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Ireland captain Rory Best says try proved a perfect script for 'strange' Dublin swansong

 

First and last: Rory Best touches down for Ireland’s opening try on his final Six Nations match in Dublin
First and last: Rory Best touches down for Ireland’s opening try on his final Six Nations match in Dublin
Going nowhere: France’s Felix Lamby is tackled by Cian Kelly and Rory Best as Ireland ran out 26-14 winners in Best’s final Six Nations home tie

By Jonathan Bradley

Ireland skipper Rory Best says he could hardly have scripted his final Six Nations game in Dublin any better.

The Ulster hero, who will be 37 in the summer, is contracted up until the September World Cup, but said on Saturday that he is almost certain to walk away from the international game after the tournament.

Yesterday then represented something of an Aviva Stadium swansong with the hooker scoring one of his side's four tries in the 26-14 win that keeps alive Ireland's slim championship hopes ahead of the concluding trip to Wales on Saturday.

"It wasn't something I'd thought much about until the last maybe 24 hours," said the skipper, who had his children with him on the pitch afterwards.

"It's strange to think it's the last time I'll hop on a team bus here to go to a Six Nations game.

"But it's exactly how you'd want it to go. The intensity we played with in the first half, it was great to be a part of."

While France were terrible until a late rally saw them score two converted scores, Ireland looked much more like the side who came into this championship on the crest of a wave.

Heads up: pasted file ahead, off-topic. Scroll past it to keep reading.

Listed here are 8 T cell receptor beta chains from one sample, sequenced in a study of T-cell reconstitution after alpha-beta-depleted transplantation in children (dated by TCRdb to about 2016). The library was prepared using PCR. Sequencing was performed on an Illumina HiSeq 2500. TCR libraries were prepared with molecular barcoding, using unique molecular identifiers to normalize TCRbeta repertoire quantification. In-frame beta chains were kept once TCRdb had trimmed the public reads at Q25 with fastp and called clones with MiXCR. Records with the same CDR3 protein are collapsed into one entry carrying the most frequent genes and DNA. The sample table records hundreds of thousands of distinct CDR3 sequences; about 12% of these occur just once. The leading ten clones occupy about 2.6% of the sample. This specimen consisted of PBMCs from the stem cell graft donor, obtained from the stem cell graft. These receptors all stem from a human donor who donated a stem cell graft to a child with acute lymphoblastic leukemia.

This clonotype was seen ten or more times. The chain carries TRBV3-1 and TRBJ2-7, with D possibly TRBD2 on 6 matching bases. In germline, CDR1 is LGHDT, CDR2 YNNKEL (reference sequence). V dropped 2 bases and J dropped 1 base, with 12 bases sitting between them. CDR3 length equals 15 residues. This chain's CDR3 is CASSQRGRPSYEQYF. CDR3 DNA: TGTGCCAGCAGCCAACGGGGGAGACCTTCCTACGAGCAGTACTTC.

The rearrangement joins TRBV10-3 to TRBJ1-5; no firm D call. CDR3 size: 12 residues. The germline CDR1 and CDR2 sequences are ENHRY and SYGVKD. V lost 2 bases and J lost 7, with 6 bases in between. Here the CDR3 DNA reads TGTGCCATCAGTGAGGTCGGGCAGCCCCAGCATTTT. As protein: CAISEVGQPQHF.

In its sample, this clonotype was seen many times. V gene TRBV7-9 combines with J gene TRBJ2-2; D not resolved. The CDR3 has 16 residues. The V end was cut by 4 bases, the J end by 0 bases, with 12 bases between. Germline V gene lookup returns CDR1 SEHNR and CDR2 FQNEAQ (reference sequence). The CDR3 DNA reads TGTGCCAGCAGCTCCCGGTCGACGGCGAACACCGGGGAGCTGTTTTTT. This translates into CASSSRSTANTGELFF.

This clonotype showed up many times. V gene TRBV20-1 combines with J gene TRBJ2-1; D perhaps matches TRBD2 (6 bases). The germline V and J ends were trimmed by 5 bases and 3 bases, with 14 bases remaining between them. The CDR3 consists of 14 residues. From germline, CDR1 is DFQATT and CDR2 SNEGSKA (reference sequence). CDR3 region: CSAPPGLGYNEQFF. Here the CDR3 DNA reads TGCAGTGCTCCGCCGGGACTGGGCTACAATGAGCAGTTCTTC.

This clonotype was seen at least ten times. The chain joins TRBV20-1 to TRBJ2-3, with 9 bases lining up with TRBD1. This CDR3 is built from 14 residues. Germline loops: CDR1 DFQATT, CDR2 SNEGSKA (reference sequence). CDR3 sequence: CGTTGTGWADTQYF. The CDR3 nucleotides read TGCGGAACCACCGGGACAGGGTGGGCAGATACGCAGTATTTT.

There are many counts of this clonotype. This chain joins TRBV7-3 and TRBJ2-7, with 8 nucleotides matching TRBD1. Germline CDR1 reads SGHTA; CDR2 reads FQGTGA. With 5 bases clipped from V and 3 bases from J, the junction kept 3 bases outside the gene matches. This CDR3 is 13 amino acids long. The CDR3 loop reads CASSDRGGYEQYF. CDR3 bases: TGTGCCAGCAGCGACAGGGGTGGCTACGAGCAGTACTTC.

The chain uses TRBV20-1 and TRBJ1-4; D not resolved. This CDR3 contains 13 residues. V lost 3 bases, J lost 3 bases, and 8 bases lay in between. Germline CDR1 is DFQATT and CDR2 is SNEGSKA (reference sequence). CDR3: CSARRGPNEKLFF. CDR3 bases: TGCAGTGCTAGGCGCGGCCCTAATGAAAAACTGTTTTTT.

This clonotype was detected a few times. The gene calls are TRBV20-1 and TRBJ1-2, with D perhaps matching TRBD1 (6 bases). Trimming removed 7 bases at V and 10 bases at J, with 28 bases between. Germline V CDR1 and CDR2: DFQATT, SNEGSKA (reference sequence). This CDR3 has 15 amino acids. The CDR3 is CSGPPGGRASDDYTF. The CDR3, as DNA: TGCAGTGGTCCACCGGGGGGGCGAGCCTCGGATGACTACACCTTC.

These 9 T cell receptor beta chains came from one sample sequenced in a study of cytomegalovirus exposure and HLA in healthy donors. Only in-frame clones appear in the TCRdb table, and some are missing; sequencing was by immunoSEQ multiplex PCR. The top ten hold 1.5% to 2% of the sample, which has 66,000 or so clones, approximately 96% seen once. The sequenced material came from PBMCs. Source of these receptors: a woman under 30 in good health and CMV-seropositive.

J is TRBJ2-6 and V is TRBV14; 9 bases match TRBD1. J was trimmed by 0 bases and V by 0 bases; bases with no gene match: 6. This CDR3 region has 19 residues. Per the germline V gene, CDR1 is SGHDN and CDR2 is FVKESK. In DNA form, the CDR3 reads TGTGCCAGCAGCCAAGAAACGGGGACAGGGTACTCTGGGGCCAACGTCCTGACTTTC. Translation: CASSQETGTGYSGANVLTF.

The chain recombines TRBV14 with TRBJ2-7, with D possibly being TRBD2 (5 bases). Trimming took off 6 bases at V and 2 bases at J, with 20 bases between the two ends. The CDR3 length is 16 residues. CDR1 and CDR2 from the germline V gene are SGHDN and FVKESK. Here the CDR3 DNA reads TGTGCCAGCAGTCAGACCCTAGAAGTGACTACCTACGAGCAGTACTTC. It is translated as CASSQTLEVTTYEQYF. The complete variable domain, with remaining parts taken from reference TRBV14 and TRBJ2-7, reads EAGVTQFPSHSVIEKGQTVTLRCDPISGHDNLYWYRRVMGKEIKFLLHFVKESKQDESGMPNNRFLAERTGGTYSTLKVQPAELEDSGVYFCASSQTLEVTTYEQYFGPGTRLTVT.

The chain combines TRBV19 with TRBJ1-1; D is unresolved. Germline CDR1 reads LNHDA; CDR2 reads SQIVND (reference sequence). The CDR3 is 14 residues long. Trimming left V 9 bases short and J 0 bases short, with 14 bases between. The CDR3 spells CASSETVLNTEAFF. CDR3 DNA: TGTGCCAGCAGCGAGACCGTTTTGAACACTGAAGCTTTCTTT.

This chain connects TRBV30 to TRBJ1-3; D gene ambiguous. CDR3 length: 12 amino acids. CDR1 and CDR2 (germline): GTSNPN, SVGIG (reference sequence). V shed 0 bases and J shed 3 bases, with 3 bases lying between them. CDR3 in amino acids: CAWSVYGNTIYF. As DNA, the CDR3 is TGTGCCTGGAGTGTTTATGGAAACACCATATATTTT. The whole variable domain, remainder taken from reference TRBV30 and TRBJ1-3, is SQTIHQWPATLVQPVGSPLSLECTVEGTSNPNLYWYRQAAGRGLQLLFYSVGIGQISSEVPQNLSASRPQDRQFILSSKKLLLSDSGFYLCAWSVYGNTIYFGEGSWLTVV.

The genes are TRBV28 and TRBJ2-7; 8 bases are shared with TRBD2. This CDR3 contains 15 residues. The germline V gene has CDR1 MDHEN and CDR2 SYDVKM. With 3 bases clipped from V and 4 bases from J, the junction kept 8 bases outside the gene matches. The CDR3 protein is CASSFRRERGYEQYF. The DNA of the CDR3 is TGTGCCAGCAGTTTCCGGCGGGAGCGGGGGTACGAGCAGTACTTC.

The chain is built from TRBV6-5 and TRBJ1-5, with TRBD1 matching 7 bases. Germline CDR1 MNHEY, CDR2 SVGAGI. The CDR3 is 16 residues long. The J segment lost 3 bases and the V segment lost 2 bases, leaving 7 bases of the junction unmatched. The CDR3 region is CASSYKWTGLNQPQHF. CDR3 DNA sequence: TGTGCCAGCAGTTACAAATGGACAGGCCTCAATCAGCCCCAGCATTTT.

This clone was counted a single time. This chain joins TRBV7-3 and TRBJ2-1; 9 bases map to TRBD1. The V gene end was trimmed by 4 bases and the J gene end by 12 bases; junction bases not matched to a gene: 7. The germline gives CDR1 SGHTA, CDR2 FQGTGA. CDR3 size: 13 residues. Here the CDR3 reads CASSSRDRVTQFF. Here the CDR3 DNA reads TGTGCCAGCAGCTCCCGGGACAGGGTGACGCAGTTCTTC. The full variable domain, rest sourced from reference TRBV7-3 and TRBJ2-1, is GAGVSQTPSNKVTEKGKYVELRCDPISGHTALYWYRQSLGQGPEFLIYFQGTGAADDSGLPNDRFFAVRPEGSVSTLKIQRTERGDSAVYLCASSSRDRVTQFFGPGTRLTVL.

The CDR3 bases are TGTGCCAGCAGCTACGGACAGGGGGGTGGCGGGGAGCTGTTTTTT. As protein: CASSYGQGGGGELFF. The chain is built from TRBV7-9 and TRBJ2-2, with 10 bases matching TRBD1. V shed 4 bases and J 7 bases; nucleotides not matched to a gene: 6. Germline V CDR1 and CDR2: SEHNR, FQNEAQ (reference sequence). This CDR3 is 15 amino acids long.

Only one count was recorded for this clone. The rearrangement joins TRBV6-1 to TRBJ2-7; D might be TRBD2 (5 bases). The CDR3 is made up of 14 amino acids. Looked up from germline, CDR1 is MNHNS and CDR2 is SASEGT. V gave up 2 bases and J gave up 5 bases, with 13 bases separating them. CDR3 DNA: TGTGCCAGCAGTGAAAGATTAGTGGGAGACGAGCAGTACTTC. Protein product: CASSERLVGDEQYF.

For Best, the three-day trip to Belfast after playing Italy helped the side get back into their usual mindset.

"I think the minicamp in Belfast helped us a bit," he said. "It was nice to get away, to go out for dinner on the Wednesday night.

"Sometimes when you're a settled squad, you can forget that you do have to spend a little bit of time together.

"It was nice, we didn't have the pressure of a game. It was a three-day game rather than the last one here which was two days. We're a tight-knit bunch."

Best did admit that the previous performances in the championship have been sub-par but felt yesterday, when they dominated every facet of the first hour, was a reminder of how good they can be when playing to their strengths.

"We've been as frustrated as anyone with some of the stuff in the first three games," he said. "A couple of the things we talked about was just taking individual responsibility.

"There's been a lot of criticism aimed at some of our players but we are at our best whenever we attack."

Despite Les Bleus' struggles, the win was undoubtedly Ireland's best performance of an uneven championship and gives them hope of retaining the crown they won last year.

That will require not just a win over Grand Slam chasing Wales but also England to slip up against Scotland.

To have any chance of that, Best believes his side will have to raise their performance level once again in Cardiff.

"We've got to be better than the way we played today. We were really, really miserly with the ball, we didn't give them anything easy and we put a lot of pressure on them.

"I think that we played a lot closer to how we can play, which is pleasing.

"We know there's more to come, but to go to the Millennium Stadium and win with everything at stake is going to take a massive effort.

"It's a really great way to finish off my Six Nations career. There's probably fewer better stadiums in the world to play in than the Millennium Stadium, never mind with all the expectations that they're going to have and the atmosphere.

"It'll be a fantastic occasion to sign off a Six Nations career that has spanned a few games!

"We know going away from home next week, going to Cardiff, they're in fantastic form at the minute.

"We have a six-day turnaround, a lot of sore bodies.

"We're going to have to be a lot better. The exciting thing is how we get our teeth into being a lot better.

"But we'll look at how we can be better and I think that was getting closer to the sort of performance that we expect from ourselves."

Belfast Telegraph

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